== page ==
We Methow Valley residents don’t always agree, but I bet if you took a poll tomorrow, or any day this week, the vote would be unanimous: it’s hot. It’s 102 degrees, or it’s 105 degrees, or it’s 111 degrees, depending on which thermometer you’re using, but at these temperatures, who’s quibbling? It’s sizzlin’.
When you were a kid, didn’t you wonder how adults could consider the weather a valid topic of discussion? They’d drone on and on about it. Bor-ing. But now you get it, right? By commenting on the weather when it’s unusually hot/cold/windy/rainy/snowy, you acknowledge a shared hardship, which, of course, lays the foundation for camaraderie. It puts us in the same boat, at the mercy of a common adversary.
The common adversary facing all of us afloat together in Okanogan County — heck, all of us in the American West, for that matter — is, of course, wildfire. For the past 30 or 40 years in general, and for the past seven years in particular, we’ve all been on edge when summer rolls around. With warmer temperatures across the globe, dry forests and grasslands with an abundance of fuels, and what seems to be an increasingly alarming disconnect between people’s understanding of combustion and their ability to ensure that ignited things are snuffed out, with the promise of summer levity comes the inevitability of seasonal anxiety.
When a large portion of the valley’s population will be on high alert for the next three or four months — eyeing cumulonimbus clouds with suspicion, sniffing the air warily, tensing up at the sound of sirens — it’s a bit disconcerting that campfires are even an option in some places during this time of year. But we humans just love our campfires. We adore our s’mores, we are captivated by flame, we’re mesmerized by coals. We love our fireworks almost as much as our campfires. For some reason, we’ve decided that kindling up some pyrotechnics manifests our independence more than, say, voting, or exercising our right to free speech.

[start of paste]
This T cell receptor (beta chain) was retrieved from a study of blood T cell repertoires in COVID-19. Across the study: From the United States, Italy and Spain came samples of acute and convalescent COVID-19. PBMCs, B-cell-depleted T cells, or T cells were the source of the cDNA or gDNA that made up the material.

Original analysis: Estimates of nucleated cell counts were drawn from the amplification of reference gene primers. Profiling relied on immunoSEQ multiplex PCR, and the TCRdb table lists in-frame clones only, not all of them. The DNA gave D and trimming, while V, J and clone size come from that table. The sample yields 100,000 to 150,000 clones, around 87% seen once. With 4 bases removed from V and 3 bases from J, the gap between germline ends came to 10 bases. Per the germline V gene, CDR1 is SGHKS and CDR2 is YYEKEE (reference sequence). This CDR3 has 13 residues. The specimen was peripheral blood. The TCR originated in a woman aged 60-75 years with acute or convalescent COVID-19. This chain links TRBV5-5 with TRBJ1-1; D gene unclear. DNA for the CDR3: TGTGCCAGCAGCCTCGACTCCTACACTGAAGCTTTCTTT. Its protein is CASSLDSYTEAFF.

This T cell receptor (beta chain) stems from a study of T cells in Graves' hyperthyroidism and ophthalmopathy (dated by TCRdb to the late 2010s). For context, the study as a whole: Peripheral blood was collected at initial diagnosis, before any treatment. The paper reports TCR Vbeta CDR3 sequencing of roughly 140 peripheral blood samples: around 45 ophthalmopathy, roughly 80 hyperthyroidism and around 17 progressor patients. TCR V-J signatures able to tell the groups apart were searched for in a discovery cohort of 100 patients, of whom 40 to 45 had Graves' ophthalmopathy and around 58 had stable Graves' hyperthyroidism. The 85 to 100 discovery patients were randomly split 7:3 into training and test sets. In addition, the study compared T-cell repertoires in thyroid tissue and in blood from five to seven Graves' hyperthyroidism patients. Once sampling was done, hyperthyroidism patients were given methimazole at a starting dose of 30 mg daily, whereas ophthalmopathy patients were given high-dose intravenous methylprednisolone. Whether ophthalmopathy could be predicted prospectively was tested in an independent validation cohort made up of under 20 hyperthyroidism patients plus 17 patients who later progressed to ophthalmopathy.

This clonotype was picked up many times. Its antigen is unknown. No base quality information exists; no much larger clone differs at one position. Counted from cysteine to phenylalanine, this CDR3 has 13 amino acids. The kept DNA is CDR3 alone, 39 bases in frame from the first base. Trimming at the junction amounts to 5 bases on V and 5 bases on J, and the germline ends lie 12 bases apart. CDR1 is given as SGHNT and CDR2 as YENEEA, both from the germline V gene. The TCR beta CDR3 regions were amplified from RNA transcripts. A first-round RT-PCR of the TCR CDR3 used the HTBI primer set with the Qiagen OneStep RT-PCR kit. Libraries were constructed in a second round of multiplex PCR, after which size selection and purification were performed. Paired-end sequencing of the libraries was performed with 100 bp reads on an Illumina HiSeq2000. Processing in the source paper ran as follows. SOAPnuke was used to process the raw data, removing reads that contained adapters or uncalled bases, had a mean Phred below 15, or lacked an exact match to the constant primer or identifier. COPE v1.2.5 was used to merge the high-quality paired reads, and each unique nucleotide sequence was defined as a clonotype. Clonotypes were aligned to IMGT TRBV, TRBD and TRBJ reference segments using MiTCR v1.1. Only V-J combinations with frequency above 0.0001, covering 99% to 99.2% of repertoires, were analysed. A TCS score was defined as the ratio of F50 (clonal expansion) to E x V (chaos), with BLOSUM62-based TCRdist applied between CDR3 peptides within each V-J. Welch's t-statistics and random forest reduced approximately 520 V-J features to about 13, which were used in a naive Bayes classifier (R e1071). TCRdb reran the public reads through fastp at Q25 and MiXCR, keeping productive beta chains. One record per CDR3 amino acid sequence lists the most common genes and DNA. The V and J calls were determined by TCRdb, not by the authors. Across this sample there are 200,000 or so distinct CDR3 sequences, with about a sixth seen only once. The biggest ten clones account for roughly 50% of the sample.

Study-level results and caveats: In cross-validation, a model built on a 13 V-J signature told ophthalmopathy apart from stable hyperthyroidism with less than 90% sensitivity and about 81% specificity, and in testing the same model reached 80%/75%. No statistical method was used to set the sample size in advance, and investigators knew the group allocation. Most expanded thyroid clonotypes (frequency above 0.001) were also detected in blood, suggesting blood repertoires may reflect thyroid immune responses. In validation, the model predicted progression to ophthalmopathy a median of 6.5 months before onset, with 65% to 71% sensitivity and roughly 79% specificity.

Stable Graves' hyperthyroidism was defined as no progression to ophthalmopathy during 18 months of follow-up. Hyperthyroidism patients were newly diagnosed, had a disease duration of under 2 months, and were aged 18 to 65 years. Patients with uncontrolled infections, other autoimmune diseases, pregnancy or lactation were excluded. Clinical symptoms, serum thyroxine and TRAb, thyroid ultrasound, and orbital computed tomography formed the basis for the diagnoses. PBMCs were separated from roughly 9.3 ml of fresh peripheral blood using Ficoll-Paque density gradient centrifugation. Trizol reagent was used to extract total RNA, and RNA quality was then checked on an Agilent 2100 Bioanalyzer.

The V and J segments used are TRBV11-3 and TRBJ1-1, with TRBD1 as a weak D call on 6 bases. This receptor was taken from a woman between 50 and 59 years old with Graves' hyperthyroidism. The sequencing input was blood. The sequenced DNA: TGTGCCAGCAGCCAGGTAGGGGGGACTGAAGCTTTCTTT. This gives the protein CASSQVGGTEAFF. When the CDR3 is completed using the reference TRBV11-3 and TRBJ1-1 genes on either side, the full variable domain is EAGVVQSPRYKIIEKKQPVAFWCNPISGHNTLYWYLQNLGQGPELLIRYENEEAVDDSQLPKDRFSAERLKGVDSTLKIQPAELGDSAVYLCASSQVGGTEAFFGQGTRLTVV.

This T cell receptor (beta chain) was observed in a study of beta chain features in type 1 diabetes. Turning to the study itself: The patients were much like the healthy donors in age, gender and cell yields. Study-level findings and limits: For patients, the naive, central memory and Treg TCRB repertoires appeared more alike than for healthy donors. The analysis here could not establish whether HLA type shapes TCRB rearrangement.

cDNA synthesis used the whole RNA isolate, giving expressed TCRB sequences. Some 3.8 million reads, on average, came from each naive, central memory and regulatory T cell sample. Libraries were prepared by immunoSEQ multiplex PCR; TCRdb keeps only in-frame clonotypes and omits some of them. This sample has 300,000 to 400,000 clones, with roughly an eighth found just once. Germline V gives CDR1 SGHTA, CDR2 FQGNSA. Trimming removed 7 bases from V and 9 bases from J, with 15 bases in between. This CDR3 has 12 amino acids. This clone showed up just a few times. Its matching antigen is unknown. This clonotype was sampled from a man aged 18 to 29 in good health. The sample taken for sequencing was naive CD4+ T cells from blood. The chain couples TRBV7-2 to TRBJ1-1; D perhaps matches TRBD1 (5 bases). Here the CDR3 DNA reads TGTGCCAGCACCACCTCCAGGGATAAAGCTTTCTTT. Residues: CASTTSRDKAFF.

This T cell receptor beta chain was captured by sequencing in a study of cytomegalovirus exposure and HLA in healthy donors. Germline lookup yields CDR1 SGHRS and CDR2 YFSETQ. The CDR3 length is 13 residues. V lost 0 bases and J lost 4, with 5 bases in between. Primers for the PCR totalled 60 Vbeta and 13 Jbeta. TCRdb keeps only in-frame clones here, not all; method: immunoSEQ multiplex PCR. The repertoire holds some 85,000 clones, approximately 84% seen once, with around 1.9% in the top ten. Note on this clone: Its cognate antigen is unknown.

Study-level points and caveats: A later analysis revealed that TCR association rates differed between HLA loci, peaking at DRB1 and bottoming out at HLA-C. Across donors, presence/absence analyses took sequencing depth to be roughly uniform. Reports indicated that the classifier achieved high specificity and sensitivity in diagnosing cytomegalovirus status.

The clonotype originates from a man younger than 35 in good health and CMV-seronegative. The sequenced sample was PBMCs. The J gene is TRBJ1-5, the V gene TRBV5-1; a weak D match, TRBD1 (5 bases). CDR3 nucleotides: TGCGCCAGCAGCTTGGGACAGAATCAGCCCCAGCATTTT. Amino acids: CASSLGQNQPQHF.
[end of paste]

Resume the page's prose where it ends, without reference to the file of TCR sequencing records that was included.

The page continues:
So whenever we get the chance, we torch things up — often quite impressively. Campfires, fireworks, burn piles and, as my Twisp Valley Life colleague pointed out last week, sky lanterns. We spark ’em up, with intention and precision. We’re remarkably adept at starting fires, but unfortunately we’re less conscientious about extinguishing them, and this is proving to be our undoing, year after year, with increasingly grave consequences.
Before any of us strikes a match outside in the next four months, I encourage us all to whisper these names (and others) to ourselves first: Cold Springs, Pearl Hill, Palmer, Twisp River, Canyon Creek, Rising Eagle Road, Diamond Creek, Tripod, Okanogan Complex, Carlton Complex. If those names don’t stop us from handling fire irresponsibly in our parched little corner of the planet, perhaps plain old common sense will.